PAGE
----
Take back control II
Last time, in “Take back control”, I talked about the basic concepts, on why we should take back control.
Today, I’ll talk a bit about concrete steps – concrete implementation of what works for me.
XMPP is an open standard, and one of the core concepts is federation. – Works exactly like e-mail. (XMPP/Jabber addresses also look like e-mail addresses.)
On the phone: I don’t use instant messaging on the phone. Just have people call if it’s important.
For clients: mutt. On the phone: Apple MobileMail.
Calendar & Contacts
This was the hardest thing to move off the cloud. Whilst I was evaluating various so called “Groupware” “solutions”, none of them particularly appealed to me. (Most of these are fine packages, but they look like overkill for a single user, plus I wasn’t comfortable with putting any of them onto the Internet.)
At some point I just realized, I don’t need “always on” availability of these services. My phone always has a full copy of the data, and can sync changes back whenever the server is reachable. This realization made me choose the OS X Server Calendar and Contacts features, on the Mac mini “server” I already had at home.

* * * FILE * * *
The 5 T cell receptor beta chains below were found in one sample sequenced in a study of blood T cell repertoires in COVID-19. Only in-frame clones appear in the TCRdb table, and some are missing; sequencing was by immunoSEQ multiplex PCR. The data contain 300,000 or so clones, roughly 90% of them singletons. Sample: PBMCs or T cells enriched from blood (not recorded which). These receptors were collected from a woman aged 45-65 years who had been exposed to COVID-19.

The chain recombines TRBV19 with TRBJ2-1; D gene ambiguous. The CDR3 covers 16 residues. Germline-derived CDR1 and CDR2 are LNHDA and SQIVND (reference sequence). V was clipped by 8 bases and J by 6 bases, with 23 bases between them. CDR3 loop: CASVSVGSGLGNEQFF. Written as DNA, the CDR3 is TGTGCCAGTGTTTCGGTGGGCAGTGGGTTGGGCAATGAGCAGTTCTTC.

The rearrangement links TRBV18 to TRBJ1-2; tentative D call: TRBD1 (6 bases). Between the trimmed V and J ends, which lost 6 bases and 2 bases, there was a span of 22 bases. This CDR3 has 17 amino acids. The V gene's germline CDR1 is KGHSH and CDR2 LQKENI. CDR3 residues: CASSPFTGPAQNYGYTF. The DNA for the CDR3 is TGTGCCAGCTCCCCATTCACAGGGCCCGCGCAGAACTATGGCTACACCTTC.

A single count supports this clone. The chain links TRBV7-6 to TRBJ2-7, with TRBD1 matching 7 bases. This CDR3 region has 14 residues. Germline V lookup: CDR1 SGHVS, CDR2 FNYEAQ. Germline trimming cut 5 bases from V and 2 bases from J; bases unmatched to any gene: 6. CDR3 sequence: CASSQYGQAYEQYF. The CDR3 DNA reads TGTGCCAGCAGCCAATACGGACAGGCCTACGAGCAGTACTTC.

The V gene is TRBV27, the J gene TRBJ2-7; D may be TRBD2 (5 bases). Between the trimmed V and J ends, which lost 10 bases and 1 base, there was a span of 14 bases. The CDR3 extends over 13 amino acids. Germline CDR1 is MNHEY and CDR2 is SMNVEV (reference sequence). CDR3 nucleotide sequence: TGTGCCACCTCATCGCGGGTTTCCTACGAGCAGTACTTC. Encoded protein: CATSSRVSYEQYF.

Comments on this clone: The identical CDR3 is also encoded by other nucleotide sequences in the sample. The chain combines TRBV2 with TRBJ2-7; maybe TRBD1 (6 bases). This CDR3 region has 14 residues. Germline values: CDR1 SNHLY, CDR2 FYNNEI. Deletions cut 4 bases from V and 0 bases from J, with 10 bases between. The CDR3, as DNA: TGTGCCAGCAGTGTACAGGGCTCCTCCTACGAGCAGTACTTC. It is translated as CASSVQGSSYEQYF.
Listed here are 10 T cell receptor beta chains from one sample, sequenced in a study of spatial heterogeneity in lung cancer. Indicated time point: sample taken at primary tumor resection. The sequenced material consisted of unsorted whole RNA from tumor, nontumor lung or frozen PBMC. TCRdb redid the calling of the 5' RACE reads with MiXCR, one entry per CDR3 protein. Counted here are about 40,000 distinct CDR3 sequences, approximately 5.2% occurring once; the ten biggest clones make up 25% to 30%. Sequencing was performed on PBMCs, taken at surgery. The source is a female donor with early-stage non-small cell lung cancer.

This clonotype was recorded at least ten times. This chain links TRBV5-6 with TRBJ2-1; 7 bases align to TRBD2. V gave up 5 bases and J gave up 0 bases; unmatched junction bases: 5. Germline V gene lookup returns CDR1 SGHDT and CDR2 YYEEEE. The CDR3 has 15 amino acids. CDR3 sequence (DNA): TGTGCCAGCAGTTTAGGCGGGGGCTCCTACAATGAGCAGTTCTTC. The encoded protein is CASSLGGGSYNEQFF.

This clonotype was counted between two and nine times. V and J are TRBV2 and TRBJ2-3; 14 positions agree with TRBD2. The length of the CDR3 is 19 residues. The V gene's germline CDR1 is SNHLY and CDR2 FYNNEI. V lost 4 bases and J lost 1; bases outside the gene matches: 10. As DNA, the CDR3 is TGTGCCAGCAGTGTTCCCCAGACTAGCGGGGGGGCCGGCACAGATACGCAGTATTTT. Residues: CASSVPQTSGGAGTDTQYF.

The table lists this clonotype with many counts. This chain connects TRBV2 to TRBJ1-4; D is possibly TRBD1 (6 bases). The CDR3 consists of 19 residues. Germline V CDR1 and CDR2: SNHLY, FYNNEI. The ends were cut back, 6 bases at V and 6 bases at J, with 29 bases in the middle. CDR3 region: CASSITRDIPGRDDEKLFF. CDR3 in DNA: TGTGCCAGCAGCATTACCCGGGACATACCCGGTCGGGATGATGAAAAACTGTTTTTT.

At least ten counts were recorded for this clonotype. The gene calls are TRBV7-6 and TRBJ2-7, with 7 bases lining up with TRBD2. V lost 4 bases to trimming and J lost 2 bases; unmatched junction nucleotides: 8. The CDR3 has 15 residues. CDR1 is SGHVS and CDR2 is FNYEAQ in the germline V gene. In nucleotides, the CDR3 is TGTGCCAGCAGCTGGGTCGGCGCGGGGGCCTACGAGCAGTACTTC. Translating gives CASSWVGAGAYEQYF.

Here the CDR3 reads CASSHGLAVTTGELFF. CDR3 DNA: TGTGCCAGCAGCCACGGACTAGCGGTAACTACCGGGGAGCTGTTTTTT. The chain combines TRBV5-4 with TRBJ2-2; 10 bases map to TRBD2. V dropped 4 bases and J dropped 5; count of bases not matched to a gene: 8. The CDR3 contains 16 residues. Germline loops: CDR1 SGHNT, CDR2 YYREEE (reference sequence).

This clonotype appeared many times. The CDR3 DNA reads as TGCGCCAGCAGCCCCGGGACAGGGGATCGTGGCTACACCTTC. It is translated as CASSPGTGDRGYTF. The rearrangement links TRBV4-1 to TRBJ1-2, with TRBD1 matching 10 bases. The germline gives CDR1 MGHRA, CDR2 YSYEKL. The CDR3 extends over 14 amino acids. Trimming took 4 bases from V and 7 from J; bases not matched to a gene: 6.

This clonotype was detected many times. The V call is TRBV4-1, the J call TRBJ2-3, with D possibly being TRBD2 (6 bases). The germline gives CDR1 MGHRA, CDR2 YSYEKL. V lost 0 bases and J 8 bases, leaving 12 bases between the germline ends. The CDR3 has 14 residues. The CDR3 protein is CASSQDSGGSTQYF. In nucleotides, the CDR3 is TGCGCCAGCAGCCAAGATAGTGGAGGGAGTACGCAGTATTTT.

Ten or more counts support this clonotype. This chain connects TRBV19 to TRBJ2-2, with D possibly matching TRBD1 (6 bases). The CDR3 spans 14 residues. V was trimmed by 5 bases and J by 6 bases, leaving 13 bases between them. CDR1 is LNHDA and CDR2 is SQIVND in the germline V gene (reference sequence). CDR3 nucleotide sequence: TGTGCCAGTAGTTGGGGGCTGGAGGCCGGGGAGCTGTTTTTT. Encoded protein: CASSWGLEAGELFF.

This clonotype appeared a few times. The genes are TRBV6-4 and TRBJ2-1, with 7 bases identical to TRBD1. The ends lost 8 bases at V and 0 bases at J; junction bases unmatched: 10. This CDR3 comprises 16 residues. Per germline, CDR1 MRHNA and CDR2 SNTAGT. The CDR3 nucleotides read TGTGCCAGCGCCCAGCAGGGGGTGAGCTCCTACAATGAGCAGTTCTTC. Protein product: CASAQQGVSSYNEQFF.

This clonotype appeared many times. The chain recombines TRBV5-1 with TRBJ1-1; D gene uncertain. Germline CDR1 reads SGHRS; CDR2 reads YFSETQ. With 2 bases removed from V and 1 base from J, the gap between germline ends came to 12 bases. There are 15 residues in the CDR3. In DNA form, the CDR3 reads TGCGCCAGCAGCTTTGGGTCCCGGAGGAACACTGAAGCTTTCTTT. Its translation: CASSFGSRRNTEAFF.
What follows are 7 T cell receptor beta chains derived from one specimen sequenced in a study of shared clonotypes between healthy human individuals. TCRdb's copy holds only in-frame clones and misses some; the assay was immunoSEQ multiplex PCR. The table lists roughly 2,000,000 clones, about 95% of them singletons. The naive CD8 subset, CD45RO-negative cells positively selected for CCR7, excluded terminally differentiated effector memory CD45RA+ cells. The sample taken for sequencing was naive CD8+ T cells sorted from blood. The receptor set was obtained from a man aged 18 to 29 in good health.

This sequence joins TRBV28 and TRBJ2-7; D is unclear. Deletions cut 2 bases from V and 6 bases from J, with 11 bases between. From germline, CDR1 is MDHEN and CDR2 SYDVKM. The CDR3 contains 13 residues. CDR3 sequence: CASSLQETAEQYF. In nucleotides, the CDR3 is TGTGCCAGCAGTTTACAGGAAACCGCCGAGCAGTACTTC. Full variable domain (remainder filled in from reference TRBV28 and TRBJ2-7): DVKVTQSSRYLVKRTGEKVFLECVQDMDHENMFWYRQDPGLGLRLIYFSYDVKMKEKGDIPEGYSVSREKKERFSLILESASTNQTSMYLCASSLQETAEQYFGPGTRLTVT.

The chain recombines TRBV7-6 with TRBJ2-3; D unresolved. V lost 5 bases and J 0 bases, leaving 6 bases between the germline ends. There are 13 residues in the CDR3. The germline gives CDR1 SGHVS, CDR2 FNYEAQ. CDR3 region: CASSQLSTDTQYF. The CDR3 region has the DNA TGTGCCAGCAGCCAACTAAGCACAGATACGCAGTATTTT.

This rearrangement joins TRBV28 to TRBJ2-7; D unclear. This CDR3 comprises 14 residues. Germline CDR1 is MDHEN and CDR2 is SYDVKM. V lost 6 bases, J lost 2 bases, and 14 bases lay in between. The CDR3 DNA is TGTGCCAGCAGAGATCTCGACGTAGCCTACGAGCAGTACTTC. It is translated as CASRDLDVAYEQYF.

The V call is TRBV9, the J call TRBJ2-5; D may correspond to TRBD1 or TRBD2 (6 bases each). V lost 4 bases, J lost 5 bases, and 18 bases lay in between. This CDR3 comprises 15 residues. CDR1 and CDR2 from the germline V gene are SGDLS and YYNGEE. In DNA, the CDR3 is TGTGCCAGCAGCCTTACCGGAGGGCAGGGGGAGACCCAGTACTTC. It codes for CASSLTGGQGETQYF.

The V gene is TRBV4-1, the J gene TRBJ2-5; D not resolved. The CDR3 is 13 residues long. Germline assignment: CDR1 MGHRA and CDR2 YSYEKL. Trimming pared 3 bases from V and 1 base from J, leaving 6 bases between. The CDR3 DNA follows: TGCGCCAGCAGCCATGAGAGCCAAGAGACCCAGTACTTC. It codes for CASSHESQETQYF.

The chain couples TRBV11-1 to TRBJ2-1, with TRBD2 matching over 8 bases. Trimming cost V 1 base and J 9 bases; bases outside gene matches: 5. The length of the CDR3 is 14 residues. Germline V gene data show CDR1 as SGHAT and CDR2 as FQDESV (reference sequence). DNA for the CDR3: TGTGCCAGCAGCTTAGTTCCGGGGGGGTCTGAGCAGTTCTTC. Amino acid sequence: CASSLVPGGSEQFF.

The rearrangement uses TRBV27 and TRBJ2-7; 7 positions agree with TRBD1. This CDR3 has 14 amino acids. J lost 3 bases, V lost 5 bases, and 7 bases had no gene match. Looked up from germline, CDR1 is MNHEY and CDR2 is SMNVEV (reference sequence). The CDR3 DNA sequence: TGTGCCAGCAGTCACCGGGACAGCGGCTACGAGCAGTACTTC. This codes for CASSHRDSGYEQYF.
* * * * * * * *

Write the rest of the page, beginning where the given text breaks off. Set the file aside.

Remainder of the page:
While this choice works good enough for me, it’s certainly not for everybody.
The sad part of the story – there’s no real replacement yet.
I’ve begun work on a partial replacement, more as a feasability study. No sharing/teams yet, no nice web thing yet, and so on.
I present: Oncotrunk
What really needs to be done is proper syncing – right now Oncotrunk relies on Unison to actually do the file synchronization. While Unison is certainly a great standalone tool, it’s really not meant to be driven by other programs, and my glue code isn’t any good either.
I’m using Oncotrunk on multiple computers today.
That’s all for now.
Good luck, and take back control!
The U.S. cloud party was fun while it lasted, but it’s really over now.